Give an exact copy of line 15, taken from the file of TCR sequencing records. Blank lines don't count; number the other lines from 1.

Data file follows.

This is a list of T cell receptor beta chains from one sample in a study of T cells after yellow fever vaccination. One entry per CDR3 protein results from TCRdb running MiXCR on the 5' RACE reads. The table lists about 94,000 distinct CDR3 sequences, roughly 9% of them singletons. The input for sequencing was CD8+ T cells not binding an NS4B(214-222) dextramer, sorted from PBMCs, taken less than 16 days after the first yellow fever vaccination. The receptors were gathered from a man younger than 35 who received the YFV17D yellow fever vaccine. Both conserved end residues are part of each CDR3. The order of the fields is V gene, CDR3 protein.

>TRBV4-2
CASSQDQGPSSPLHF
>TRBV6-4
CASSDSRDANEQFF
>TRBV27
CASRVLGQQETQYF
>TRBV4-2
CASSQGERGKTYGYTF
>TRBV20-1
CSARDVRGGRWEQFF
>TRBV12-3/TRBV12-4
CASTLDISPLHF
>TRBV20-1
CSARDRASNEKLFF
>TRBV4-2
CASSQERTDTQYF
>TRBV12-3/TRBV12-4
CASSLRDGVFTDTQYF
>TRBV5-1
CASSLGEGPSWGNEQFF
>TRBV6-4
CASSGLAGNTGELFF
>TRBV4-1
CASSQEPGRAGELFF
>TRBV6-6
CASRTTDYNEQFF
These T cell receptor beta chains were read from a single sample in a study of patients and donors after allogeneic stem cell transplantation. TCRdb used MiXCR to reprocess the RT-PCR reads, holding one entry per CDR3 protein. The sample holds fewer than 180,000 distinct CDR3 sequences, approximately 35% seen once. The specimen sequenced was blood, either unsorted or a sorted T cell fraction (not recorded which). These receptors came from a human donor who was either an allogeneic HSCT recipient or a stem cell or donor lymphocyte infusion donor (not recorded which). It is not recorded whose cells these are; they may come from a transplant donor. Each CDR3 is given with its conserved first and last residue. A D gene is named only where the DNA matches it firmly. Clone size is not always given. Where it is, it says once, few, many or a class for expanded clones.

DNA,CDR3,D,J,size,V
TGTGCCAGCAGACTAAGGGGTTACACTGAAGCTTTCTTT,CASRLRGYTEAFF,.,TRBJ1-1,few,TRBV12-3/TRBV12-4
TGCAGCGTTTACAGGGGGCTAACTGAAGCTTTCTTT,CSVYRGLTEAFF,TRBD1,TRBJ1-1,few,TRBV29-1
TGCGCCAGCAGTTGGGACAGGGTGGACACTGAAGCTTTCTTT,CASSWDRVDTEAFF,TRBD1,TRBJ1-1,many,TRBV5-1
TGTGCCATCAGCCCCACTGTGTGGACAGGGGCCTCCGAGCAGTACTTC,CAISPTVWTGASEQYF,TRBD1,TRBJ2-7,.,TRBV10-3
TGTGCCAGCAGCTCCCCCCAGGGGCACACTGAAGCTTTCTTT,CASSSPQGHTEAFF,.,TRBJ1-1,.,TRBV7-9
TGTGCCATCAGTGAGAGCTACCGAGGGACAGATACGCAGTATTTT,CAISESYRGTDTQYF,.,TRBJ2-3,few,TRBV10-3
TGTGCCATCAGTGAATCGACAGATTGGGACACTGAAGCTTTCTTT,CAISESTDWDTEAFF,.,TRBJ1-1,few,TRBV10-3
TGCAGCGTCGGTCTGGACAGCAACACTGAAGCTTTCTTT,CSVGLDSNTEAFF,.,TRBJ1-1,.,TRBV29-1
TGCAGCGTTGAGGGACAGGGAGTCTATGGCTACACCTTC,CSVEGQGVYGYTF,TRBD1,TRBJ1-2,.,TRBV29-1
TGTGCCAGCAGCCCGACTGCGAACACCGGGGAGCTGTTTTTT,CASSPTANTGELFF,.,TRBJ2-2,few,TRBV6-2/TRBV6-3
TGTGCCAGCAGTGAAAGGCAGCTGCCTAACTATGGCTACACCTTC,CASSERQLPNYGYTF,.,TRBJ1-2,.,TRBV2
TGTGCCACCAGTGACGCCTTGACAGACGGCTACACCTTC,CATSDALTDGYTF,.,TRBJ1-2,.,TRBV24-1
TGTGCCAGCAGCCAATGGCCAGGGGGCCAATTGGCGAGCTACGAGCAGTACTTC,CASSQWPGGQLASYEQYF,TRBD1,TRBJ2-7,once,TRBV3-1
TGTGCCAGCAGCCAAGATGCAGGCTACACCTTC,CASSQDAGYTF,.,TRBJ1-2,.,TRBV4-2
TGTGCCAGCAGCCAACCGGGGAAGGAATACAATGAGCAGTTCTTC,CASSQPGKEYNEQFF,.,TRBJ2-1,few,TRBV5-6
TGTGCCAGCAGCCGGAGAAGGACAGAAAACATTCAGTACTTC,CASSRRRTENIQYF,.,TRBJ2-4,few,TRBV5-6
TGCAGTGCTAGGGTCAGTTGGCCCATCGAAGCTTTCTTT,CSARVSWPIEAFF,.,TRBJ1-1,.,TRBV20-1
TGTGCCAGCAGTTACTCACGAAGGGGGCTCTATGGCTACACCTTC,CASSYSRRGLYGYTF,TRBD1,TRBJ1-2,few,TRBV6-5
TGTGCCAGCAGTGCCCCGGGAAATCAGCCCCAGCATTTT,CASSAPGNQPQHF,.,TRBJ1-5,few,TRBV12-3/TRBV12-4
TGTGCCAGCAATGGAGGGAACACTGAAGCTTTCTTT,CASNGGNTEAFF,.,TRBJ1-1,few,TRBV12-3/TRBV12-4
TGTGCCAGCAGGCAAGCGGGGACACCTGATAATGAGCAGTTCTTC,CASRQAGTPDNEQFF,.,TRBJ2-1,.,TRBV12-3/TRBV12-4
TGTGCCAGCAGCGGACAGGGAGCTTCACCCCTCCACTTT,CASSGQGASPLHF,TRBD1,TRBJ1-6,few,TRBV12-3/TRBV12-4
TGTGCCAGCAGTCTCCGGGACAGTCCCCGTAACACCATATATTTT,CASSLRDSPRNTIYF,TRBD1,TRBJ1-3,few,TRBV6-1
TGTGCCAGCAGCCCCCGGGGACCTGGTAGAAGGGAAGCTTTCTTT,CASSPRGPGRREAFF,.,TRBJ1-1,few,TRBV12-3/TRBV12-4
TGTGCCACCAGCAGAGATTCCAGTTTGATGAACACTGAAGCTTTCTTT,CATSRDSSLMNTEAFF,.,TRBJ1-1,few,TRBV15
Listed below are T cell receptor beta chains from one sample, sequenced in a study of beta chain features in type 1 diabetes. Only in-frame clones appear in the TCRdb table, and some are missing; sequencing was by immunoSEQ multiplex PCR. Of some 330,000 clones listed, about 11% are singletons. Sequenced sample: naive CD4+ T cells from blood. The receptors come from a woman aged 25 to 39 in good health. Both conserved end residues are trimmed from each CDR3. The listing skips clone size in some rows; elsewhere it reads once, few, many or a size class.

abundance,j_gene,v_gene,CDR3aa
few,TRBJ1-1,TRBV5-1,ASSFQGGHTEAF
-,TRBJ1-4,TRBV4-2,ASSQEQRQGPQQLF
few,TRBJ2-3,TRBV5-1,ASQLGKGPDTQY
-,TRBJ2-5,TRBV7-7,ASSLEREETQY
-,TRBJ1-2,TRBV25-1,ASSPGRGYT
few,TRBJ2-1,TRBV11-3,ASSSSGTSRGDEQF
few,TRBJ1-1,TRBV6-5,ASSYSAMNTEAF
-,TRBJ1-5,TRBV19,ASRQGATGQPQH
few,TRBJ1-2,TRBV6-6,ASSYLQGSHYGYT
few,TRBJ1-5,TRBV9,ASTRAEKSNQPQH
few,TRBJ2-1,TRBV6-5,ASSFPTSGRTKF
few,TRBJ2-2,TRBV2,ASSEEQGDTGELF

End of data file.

CSARDRASNEKLFF